NB: Click each image below to enlarge. 

Piano Key Sign Test

Piano Key Sign Test | TFCC

Press Test 

Press Test | TFCC

Ulnomeniscal Triquetral Dorsal Glide Test

UTD Glide Test | TFCC

Ulnar Fovea Test

Ulna Fovea Test | TFCC

Sharpey’s Test

Sharpey’s Test | TFCC

It should be remembered that the ‘gold standard’ is still considered to be an arthroscopic procedure (Prosser, Harvey, LaStayo, Hargreaves, Scougall, & Herbert, 2011).

A Very Unstable TFCC Joint

Imaging Assessment of Triangular Fibrocartilage Complex Tears


A simple imaging option is x-rays. As with many conditions treated by physiotherapists the key structure, the TFCC, cannot be seen on a plain x-ray. However, an x-ray can offer some additional information. A PA x-ray of the wrist in neutral rotation can be used to assess for ulnar/radial variance, a positive (ulna longer) variance has been associated with TFCC injuries (Buterbaugh, Brown, & Horn, 1998). The x-ray can also be used to rule out associated fractures or dislocations with traumatic injuries.

Due to low specificity wrist arthograms are considered of poor diagnostic significance.


High quality MRI’s can show the TFCC. The exact sensitivity and specificity will vary across the different possible locations of damage (Tanaka, Yoshioka, Ueno, Shindo, & Ochiai, 2006). However, the estimated sensitivity and specificity of MR images are 60% and 90% respectively (Brukner & Khan, 2011). This suggests that while a negative MRI finding does not necessarily rule out a TFCC injury, a positive MRI finding is strongly suggestive of an injury to the TFCC. Fat suppressed MRI scans are considered the best to exhibit the TFCC.

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Conservative Physiotherapy Management of Triangular Fibrocartilage Complex Tears

As with many injuries you see, the best treatment option will require significant deliberation and input from treating practitioners and patient alike. TFCC injuries can occur as an acute (traumatic) injury or a degenerative injury; because of this the best approach to each injury will vary.

Some of the other factors that may alter your treatment are;

  • severity of the injury (anatomically – what structures are involved),
  • degree of functional impairment (including pain, irritability, ROM, etc.),
  • ‘social’ factors (family, work and sporting commitments)

Type One Triangular Fibrocartilage Complex Tears (Traumatic)

As with many conditions it is preferential to manage a type one TFCC tear conservatively. The principles of the management follow a familiar pattern – reduce pain/swelling, restore movement, restore/rehab strength and function. The phases are not distinct; the management therefore has to overlap accordingly to ensure efficiency.  However, for convenience I will break the phases up for the purposes of this article. Please note that no data was found regarding conservative management outcomes.

Reduce Pain/Swelling

After taking the irritability of the pain into consideration a course of action must be determined. The initial steps will be to rest the injured wrist, with this consider the relative rest approach. While it is vital to avoid any aggravating activities it is important not to allow any excessive function loss during this time. Ice can be used to help manage both the pain and swelling. Depending on the irritability, a period of immobilisation may be required. Typically three to six weeks duration is recommended. Splinting duration should be kept to a minimum where possible to reduce the negative secondary effects. If splinting will be required it is essential that the physiotherapist advises the patient to keep the uninvolved joints active. This will include regular exercises for the fingers/thumb, elbow, shoulder and neck. A course of NSAIDs may be discussed with the appropriate health practitioner. The duration of relative rest/immobilisation can be used to educate the patient, things that should be discussed would include:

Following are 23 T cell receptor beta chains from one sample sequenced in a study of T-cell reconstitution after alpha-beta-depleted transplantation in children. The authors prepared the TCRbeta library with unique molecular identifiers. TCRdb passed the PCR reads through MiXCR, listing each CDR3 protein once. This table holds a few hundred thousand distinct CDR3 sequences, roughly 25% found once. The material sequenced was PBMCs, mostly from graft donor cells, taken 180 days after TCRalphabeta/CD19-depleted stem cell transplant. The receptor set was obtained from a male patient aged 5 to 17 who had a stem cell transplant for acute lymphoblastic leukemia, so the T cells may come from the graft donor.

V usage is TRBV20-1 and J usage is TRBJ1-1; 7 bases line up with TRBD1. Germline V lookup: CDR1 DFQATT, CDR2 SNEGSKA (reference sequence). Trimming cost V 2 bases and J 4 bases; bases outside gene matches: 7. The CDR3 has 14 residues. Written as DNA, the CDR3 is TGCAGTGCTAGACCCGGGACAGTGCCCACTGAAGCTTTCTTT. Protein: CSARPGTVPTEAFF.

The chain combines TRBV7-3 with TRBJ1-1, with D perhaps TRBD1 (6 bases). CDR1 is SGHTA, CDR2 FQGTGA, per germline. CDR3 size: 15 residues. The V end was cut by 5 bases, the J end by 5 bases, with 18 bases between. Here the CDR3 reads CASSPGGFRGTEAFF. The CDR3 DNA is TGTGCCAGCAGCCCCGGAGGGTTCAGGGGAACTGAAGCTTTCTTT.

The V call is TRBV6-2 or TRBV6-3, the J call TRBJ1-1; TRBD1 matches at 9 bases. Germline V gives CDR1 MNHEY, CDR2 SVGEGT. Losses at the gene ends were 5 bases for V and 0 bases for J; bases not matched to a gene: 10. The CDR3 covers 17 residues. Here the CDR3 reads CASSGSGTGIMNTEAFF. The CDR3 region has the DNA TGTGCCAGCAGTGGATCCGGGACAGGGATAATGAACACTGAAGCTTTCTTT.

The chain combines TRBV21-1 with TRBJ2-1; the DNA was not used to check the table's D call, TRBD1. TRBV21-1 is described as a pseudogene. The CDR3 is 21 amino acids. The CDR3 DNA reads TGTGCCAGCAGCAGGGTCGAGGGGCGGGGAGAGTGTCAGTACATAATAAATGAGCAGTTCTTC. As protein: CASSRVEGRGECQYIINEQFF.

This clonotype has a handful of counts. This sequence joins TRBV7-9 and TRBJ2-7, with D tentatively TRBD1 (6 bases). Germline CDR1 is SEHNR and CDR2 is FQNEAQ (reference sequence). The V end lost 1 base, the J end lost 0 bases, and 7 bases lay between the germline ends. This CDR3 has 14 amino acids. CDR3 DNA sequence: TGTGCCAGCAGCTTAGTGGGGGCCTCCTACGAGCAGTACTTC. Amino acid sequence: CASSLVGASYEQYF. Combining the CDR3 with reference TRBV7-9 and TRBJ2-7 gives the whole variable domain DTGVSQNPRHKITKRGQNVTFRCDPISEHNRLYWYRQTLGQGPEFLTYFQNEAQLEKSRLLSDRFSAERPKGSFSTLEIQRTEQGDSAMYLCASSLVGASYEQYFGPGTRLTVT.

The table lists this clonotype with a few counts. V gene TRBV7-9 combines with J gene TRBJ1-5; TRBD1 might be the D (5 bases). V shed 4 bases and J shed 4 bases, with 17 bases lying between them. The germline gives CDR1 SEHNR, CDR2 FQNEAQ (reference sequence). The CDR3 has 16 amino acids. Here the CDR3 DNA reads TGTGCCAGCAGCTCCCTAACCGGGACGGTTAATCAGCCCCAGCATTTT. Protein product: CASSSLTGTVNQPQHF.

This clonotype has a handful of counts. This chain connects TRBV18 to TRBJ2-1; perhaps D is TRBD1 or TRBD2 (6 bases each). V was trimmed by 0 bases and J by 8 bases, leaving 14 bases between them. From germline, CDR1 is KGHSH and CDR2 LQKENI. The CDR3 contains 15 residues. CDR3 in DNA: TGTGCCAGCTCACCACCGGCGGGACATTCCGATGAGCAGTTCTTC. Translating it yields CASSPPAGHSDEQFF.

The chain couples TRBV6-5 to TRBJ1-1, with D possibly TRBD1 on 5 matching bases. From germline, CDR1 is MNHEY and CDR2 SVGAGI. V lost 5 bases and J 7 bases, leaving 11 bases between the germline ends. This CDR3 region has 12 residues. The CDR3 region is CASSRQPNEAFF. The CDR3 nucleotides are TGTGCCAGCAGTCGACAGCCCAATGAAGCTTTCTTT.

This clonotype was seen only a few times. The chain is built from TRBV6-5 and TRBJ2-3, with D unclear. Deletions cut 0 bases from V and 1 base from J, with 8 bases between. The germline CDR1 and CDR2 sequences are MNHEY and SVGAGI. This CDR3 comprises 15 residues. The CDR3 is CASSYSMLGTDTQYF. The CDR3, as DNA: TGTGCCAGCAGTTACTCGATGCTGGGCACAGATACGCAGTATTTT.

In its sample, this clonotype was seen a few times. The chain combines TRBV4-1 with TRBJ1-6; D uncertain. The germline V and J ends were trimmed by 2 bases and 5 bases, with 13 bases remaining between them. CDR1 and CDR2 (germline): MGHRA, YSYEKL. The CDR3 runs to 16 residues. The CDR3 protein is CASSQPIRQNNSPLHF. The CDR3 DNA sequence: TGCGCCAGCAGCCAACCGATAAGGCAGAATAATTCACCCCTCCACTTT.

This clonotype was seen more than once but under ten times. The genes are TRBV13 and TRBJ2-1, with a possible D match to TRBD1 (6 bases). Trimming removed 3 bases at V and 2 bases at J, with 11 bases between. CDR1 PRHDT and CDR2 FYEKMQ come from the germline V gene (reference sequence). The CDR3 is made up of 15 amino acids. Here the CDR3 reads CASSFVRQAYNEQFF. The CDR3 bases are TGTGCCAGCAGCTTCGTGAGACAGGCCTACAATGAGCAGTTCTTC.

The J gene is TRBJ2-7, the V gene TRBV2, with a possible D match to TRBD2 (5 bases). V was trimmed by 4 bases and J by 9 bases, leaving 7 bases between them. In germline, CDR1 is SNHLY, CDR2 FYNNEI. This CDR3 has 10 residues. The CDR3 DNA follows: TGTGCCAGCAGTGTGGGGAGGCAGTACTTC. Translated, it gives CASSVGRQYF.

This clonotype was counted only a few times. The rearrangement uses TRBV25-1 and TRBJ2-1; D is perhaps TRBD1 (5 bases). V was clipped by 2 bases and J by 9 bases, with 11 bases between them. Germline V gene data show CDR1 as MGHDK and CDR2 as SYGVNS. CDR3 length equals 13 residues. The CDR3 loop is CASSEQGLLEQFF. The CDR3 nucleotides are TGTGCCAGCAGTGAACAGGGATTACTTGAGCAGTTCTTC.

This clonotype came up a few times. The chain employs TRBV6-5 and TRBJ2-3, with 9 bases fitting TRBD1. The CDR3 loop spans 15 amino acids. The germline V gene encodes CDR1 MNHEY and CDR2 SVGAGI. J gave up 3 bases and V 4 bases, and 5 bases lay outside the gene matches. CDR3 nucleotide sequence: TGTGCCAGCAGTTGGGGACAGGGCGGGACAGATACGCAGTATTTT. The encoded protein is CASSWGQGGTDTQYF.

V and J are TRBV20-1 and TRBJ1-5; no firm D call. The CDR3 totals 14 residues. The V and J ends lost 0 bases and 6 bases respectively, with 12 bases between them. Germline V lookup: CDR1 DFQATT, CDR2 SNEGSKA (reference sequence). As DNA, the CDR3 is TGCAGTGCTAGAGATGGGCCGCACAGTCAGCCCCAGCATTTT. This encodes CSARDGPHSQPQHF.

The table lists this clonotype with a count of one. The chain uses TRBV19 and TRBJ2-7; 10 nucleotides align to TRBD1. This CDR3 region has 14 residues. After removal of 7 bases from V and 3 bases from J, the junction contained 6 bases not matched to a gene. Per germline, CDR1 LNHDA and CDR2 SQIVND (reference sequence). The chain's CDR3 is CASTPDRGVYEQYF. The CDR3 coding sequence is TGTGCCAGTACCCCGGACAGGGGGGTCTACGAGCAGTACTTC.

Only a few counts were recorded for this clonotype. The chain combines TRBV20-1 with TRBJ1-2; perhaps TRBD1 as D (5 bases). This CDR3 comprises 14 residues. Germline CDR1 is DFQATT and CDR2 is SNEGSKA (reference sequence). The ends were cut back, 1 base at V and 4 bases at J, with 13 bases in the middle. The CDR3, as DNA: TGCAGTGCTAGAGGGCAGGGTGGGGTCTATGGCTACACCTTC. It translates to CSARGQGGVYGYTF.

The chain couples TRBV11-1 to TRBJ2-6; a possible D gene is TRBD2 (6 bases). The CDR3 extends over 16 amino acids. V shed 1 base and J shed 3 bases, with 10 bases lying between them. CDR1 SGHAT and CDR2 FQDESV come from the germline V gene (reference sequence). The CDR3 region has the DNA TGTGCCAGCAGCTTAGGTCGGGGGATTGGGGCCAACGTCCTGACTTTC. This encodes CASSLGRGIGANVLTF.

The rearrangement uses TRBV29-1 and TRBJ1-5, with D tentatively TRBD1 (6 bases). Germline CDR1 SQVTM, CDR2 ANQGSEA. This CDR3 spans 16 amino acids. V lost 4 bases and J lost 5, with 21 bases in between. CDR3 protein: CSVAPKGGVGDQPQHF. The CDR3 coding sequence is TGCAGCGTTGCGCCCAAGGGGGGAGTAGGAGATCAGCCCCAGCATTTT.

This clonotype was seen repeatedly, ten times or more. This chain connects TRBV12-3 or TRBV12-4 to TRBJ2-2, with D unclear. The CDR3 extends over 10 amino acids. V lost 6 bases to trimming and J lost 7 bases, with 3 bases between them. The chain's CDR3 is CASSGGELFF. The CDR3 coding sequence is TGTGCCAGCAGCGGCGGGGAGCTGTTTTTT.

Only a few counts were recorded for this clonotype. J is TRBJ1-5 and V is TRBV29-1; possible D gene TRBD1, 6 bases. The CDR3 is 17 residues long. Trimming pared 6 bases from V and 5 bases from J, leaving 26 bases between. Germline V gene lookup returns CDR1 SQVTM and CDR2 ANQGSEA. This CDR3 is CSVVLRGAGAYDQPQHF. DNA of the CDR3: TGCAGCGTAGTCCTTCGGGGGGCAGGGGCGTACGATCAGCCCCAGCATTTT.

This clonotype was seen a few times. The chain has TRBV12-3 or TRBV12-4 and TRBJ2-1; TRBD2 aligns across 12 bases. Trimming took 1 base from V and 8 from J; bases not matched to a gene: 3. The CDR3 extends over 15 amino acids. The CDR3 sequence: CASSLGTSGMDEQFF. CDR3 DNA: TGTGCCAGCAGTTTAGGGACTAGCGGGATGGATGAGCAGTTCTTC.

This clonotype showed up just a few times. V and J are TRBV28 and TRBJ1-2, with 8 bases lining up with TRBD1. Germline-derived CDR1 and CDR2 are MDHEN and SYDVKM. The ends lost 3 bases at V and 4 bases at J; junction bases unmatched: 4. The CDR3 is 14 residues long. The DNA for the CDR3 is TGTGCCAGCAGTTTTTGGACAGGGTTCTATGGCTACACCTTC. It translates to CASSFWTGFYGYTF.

• What to expect after the period of immobilisation (atrophy, reduced ROM, etc.)
  • The importance to complete the appropriate exercises
  • The cause of the injury, and if applicable, ways to avoid re-injury in the future
  • The return to work/sport process

This approach may differ depending on the demands on the patient; elite athletes may only give conservative management two to three weeks before opting to undergo a wrist arthroscopy (Parmelee-Peters & Eathorne, 2005).

Key Components:

  • Relative rest/Immobilisation
  • Ice
  • NSAIDs
  • Maintenance exercises
  • Education

Restore Movement

Now it is time for the physiotherapists to pull up their sleeves and make use of their great hands on abilities. A range of techniques can be used to enhance the patient’s response to this phase. I doubt any of these will be new so I’ll just list them;

  • Soft tissue techniques – Massage, trigger point work, myofascial release
  • Thermotherapy
  • Passive movements, mobilisations and glides
  • Stretches
  • Exercises (both active and assisted active range of movement) targeting the involved joints
    • Wrist (flexion/extension/ulnar deviation/radial deviation/pronation/supination)
    • Fingers/Thumb (flexion/extension/opposition/grip)
    • Elbow (flexion/extension)
    • Shoulder/neck exercise can continue depending on the impairments found, it is important to have a strong base for upper limb movements

During this phase a removable splint may also be used to provide additional protection. If required the splint can be worn during the night or at work/during modified training sessions.

Key Components:

  • Manual techniques
  • ROM exercises
  • Education

Restore Strength and Function 

As the movement returns the exercises can be progressed into strengthening exercises, progressively increasing the load. The exercises should not aggravate any symptoms. All of the exercises listed above can be used to direct what strengthening exercises will be needed.

Due to the variety of situations the more specific work/sport return to function process is beyond the scope of the article. You will have to draw on your experience and work with the appropriate coaches/return to work coordinators to ensure the appropriate outcomes are achieved prior to returning to full duties at work or a competitive level in sport.